For the next eight or nine days I’ll be “off the grid.” I’ll be spending Friday and Saturday on the road because of an unexpected death in my stepson’s family. On Sunday, the family leaves for a camping vacation that will have me traipsing around the woods, under rocks, and through lakes until Friday morning. On Friday afternoon, I head directly from the campsite to Chapel Hill, NC to attend the retirement party of a dear friend and mentor. With everything that is in the works, all the packing and preparations still in front of me, I have decided to give myself a bit of a break with regard to the challenge. Thus, I’ve resolved to keep my eye out for any impromptu opportunities to organize or dump some trash while I sift through closets and the basement to collect all our camping gear, but no major new projects.
While I did manage to do a little clearing out while I was packing, an entirely different, and far more difficult, challenge dropped into my lap. Most of my efforts in this challenge have been focused on my physical environment, but today I was confronted with the need to do a bit of emotional purging, prioritizing, and simplifying.
I’ve always believed that “toxic relationships” were a product of bad or mean or broken people. I realized today that this isn’t necessarily true. Good people with good intentions, who (at least in theory) genuinely like each other, can simply be ill-suited to maintain a healthy and functioning friendship. The ironic part is that such friendships are in some ways even more dysfunctional than those with known assholes. After all, you can generally tell when an asshole is going to strike. People with bad intentions throw up warning signals like beacons. But people who genuinely care for you, who have no intention of inflicting harm, who are good people, seem to be the ones with the ability to cut the deepest. And when those woundings aren’t isolated incidents, but come over and over, maintaining such a friendship is like a roller coaster ride–simultaneously exhilarating and terrifying. Perhaps when I was younger, I was able to manage these kinds of relationship. Who I am I kidding, I was actually attracted to these kinds of relationships. They are exciting, intoxicating. But now, I am just too old for roller coasters and if I ask myself the question, mantra, I have adopted for these 50 days–Does this relationship make me happy?–my most honest self does not want to say ‘no’, and cannot, no matter which way I spin it, say ‘yes’.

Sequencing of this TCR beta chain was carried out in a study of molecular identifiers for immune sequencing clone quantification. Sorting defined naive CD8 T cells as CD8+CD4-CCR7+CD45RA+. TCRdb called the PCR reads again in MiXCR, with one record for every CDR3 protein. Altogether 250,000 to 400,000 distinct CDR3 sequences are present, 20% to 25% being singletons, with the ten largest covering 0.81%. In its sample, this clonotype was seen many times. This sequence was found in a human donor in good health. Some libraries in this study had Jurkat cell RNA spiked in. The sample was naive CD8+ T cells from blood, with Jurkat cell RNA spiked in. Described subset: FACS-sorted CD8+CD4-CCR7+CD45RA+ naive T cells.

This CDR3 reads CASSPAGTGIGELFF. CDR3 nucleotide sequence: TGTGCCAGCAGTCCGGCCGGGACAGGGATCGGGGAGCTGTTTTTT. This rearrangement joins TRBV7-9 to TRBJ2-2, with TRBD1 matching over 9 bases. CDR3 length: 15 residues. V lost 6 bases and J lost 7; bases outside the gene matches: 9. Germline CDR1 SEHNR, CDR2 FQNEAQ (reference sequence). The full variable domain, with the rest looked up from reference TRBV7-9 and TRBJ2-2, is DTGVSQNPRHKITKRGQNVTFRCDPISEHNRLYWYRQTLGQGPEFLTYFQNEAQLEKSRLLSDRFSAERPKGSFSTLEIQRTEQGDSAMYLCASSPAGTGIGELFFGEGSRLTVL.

Such is life, I suppose.
I am relieved that I’ll have a few days in the wilderness to process these first five days of the challenge–this last one especially. Though in some ways, I feel like I haven’t really done that much, in others I feel like the ground underneath my feet has shifted just enough to make me a little disoriented. When I return, I hope to be recharged and ready to rock!
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